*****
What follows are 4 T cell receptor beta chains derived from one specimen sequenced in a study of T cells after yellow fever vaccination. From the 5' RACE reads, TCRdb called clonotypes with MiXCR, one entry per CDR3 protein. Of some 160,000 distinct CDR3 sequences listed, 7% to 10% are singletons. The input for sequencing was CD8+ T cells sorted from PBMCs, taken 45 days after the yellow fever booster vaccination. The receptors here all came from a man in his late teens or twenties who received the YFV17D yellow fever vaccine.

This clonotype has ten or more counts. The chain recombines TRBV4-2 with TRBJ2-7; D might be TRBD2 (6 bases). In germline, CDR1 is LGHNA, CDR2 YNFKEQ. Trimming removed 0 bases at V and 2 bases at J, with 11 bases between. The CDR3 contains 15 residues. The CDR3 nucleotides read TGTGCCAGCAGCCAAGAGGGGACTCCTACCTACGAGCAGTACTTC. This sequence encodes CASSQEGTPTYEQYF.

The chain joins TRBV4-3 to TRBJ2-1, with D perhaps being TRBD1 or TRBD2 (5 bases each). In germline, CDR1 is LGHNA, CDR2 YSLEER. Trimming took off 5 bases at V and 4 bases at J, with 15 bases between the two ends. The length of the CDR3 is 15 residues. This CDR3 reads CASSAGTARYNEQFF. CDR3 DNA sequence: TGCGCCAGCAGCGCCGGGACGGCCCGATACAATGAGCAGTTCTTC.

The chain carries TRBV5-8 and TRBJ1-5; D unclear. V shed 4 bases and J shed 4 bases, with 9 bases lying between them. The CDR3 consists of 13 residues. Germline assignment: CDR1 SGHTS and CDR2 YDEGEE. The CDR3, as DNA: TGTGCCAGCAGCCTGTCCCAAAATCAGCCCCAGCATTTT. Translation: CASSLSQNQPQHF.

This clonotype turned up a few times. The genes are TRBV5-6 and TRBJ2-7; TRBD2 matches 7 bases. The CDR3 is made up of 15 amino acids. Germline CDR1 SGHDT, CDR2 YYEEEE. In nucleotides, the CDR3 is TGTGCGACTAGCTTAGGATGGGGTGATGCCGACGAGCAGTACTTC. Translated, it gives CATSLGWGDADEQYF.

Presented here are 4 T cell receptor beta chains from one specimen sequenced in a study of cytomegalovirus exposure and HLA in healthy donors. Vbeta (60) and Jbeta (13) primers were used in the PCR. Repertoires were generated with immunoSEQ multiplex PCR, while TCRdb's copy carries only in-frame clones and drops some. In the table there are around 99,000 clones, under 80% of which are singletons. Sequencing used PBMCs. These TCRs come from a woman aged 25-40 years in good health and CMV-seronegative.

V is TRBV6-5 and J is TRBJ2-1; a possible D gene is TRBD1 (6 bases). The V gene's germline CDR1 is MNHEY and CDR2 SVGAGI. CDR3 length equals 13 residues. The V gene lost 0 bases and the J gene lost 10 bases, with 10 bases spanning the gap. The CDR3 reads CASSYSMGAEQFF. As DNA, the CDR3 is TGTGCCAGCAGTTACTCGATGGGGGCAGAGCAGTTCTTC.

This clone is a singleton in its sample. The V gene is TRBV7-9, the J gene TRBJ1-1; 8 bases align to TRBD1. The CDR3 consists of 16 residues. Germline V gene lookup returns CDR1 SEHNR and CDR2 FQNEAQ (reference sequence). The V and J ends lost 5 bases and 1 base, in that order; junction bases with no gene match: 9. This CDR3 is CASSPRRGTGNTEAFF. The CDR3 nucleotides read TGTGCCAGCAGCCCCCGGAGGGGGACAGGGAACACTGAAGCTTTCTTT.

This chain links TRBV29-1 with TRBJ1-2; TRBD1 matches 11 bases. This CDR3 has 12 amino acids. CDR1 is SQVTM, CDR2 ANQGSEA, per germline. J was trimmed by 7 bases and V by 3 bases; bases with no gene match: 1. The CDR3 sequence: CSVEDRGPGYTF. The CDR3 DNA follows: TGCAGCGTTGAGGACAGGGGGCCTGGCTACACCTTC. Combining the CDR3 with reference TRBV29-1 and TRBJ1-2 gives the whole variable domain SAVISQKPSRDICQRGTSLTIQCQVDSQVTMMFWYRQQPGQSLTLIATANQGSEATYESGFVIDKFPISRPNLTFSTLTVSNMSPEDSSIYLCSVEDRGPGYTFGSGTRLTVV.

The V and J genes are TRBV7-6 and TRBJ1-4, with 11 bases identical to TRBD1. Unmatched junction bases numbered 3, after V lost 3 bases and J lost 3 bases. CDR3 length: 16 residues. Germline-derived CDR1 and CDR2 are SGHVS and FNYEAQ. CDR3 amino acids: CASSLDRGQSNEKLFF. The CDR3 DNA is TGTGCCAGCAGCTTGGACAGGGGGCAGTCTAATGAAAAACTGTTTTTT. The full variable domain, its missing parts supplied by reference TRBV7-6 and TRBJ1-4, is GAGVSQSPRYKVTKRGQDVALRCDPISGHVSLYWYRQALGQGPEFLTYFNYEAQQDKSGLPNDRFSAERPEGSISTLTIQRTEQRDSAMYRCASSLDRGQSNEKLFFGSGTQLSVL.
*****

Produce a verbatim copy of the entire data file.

What follows are 4 T cell receptor beta chains derived from one specimen sequenced in a study of T cells after yellow fever vaccination. From the 5' RACE reads, TCRdb called clonotypes with MiXCR, one entry per CDR3 protein. Of some 160,000 distinct CDR3 sequences listed, 7% to 10% are singletons. The input for sequencing was CD8+ T cells sorted from PBMCs, taken 45 days after the yellow fever booster vaccination. The receptors here all came from a man in his late teens or twenties who received the YFV17D yellow fever vaccine.

This clonotype has ten or more counts. The chain recombines TRBV4-2 with TRBJ2-7; D might be TRBD2 (6 bases). In germline, CDR1 is LGHNA, CDR2 YNFKEQ. Trimming removed 0 bases at V and 2 bases at J, with 11 bases between. The CDR3 contains 15 residues. The CDR3 nucleotides read TGTGCCAGCAGCCAAGAGGGGACTCCTACCTACGAGCAGTACTTC. This sequence encodes CASSQEGTPTYEQYF.

The chain joins TRBV4-3 to TRBJ2-1, with D perhaps being TRBD1 or TRBD2 (5 bases each). In germline, CDR1 is LGHNA, CDR2 YSLEER. Trimming took off 5 bases at V and 4 bases at J, with 15 bases between the two ends. The length of the CDR3 is 15 residues. This CDR3 reads CASSAGTARYNEQFF. CDR3 DNA sequence: TGCGCCAGCAGCGCCGGGACGGCCCGATACAATGAGCAGTTCTTC.

The chain carries TRBV5-8 and TRBJ1-5; D unclear. V shed 4 bases and J shed 4 bases, with 9 bases lying between them. The CDR3 consists of 13 residues. Germline assignment: CDR1 SGHTS and CDR2 YDEGEE. The CDR3, as DNA: TGTGCCAGCAGCCTGTCCCAAAATCAGCCCCAGCATTTT. Translation: CASSLSQNQPQHF.

This clonotype turned up a few times. The genes are TRBV5-6 and TRBJ2-7; TRBD2 matches 7 bases. The CDR3 is made up of 15 amino acids. Germline CDR1 SGHDT, CDR2 YYEEEE. In nucleotides, the CDR3 is TGTGCGACTAGCTTAGGATGGGGTGATGCCGACGAGCAGTACTTC. Translated, it gives CATSLGWGDADEQYF.

Presented here are 4 T cell receptor beta chains from one specimen sequenced in a study of cytomegalovirus exposure and HLA in healthy donors. Vbeta (60) and Jbeta (13) primers were used in the PCR. Repertoires were generated with immunoSEQ multiplex PCR, while TCRdb's copy carries only in-frame clones and drops some. In the table there are around 99,000 clones, under 80% of which are singletons. Sequencing used PBMCs. These TCRs come from a woman aged 25-40 years in good health and CMV-seronegative.

V is TRBV6-5 and J is TRBJ2-1; a possible D gene is TRBD1 (6 bases). The V gene's germline CDR1 is MNHEY and CDR2 SVGAGI. CDR3 length equals 13 residues. The V gene lost 0 bases and the J gene lost 10 bases, with 10 bases spanning the gap. The CDR3 reads CASSYSMGAEQFF. As DNA, the CDR3 is TGTGCCAGCAGTTACTCGATGGGGGCAGAGCAGTTCTTC.

This clone is a singleton in its sample. The V gene is TRBV7-9, the J gene TRBJ1-1; 8 bases align to TRBD1. The CDR3 consists of 16 residues. Germline V gene lookup returns CDR1 SEHNR and CDR2 FQNEAQ (reference sequence). The V and J ends lost 5 bases and 1 base, in that order; junction bases with no gene match: 9. This CDR3 is CASSPRRGTGNTEAFF. The CDR3 nucleotides read TGTGCCAGCAGCCCCCGGAGGGGGACAGGGAACACTGAAGCTTTCTTT.

This chain links TRBV29-1 with TRBJ1-2; TRBD1 matches 11 bases. This CDR3 has 12 amino acids. CDR1 is SQVTM, CDR2 ANQGSEA, per germline. J was trimmed by 7 bases and V by 3 bases; bases with no gene match: 1. The CDR3 sequence: CSVEDRGPGYTF. The CDR3 DNA follows: TGCAGCGTTGAGGACAGGGGGCCTGGCTACACCTTC. Combining the CDR3 with reference TRBV29-1 and TRBJ1-2 gives the whole variable domain SAVISQKPSRDICQRGTSLTIQCQVDSQVTMMFWYRQQPGQSLTLIATANQGSEATYESGFVIDKFPISRPNLTFSTLTVSNMSPEDSSIYLCSVEDRGPGYTFGSGTRLTVV.

The V and J genes are TRBV7-6 and TRBJ1-4, with 11 bases identical to TRBD1. Unmatched junction bases numbered 3, after V lost 3 bases and J lost 3 bases. CDR3 length: 16 residues. Germline-derived CDR1 and CDR2 are SGHVS and FNYEAQ. CDR3 amino acids: CASSLDRGQSNEKLFF. The CDR3 DNA is TGTGCCAGCAGCTTGGACAGGGGGCAGTCTAATGAAAAACTGTTTTTT. The full variable domain, its missing parts supplied by reference TRBV7-6 and TRBJ1-4, is GAGVSQSPRYKVTKRGQDVALRCDPISGHVSLYWYRQALGQGPEFLTYFNYEAQQDKSGLPNDRFSAERPEGSISTLTIQRTEQRDSAMYRCASSLDRGQSNEKLFFGSGTQLSVL.